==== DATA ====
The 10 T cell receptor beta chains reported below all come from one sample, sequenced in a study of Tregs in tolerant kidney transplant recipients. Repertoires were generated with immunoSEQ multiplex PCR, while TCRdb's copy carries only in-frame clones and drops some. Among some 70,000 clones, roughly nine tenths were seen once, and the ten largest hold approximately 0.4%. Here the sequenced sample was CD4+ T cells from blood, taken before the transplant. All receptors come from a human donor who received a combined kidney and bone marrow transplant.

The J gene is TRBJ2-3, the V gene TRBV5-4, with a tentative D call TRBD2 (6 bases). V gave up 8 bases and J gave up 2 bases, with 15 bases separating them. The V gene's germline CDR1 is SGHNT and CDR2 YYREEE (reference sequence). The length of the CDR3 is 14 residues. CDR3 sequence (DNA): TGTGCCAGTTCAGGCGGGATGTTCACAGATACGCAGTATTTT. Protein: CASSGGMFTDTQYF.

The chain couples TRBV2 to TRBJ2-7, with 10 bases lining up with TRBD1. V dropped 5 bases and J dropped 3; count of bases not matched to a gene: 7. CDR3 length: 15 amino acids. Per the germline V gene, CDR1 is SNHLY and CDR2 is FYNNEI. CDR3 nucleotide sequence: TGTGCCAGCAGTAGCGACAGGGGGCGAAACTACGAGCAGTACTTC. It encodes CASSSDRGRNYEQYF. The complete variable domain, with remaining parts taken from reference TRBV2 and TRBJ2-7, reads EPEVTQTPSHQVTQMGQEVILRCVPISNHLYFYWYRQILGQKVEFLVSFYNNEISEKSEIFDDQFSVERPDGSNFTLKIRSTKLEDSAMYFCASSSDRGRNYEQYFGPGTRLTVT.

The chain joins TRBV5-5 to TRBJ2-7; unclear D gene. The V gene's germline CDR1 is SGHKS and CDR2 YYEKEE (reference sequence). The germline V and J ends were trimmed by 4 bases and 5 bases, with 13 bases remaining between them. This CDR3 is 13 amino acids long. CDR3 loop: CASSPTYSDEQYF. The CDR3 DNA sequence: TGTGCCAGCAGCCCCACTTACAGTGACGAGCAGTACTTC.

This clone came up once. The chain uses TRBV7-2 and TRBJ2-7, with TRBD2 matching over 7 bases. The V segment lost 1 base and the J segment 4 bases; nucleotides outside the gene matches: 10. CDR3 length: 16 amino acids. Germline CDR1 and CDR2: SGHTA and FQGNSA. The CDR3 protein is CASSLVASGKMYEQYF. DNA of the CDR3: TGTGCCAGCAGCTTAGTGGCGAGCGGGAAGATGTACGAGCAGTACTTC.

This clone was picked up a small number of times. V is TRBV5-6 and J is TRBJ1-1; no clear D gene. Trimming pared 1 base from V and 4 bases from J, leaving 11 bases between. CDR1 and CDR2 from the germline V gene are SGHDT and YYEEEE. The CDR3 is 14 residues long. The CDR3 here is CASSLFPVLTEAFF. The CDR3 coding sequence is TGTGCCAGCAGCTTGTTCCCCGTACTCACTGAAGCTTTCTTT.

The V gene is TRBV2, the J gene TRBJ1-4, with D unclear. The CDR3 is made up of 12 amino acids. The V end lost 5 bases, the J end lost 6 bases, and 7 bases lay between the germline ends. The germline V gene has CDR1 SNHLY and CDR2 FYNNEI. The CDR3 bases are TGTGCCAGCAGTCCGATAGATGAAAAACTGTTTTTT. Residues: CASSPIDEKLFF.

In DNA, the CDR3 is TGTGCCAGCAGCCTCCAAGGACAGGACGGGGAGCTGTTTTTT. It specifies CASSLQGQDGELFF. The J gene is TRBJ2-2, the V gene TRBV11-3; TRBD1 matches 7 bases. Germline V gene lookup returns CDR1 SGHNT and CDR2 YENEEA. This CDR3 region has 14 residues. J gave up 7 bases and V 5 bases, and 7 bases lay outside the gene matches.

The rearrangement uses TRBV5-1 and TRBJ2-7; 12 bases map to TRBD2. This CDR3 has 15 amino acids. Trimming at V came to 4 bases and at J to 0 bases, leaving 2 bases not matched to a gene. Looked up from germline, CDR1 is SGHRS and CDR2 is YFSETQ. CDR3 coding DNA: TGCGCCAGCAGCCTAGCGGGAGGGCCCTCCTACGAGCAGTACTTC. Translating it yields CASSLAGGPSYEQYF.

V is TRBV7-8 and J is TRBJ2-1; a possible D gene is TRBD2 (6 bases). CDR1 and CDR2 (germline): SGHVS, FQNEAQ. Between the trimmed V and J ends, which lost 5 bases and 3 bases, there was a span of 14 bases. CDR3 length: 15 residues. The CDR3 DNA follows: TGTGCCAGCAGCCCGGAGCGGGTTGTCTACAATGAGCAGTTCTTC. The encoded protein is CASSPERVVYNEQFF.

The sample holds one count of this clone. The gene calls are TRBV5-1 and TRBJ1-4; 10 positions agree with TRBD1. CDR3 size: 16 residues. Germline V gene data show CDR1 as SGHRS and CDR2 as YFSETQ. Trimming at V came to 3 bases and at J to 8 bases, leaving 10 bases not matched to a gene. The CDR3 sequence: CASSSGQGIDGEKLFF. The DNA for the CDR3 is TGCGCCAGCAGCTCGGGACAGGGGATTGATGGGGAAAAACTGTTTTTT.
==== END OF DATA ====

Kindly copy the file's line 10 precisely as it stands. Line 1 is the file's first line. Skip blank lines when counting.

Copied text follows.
V is TRBV7-8 and J is TRBJ2-1; a possible D gene is TRBD2 (6 bases). CDR1 and CDR2 (germline): SGHVS, FQNEAQ. Between the trimmed V and J ends, which lost 5 bases and 3 bases, there was a span of 14 bases. CDR3 length: 15 residues. The CDR3 DNA follows: TGTGCCAGCAGCCCGGAGCGGGTTGTCTACAATGAGCAGTTCTTC. The encoded protein is CASSPERVVYNEQFF.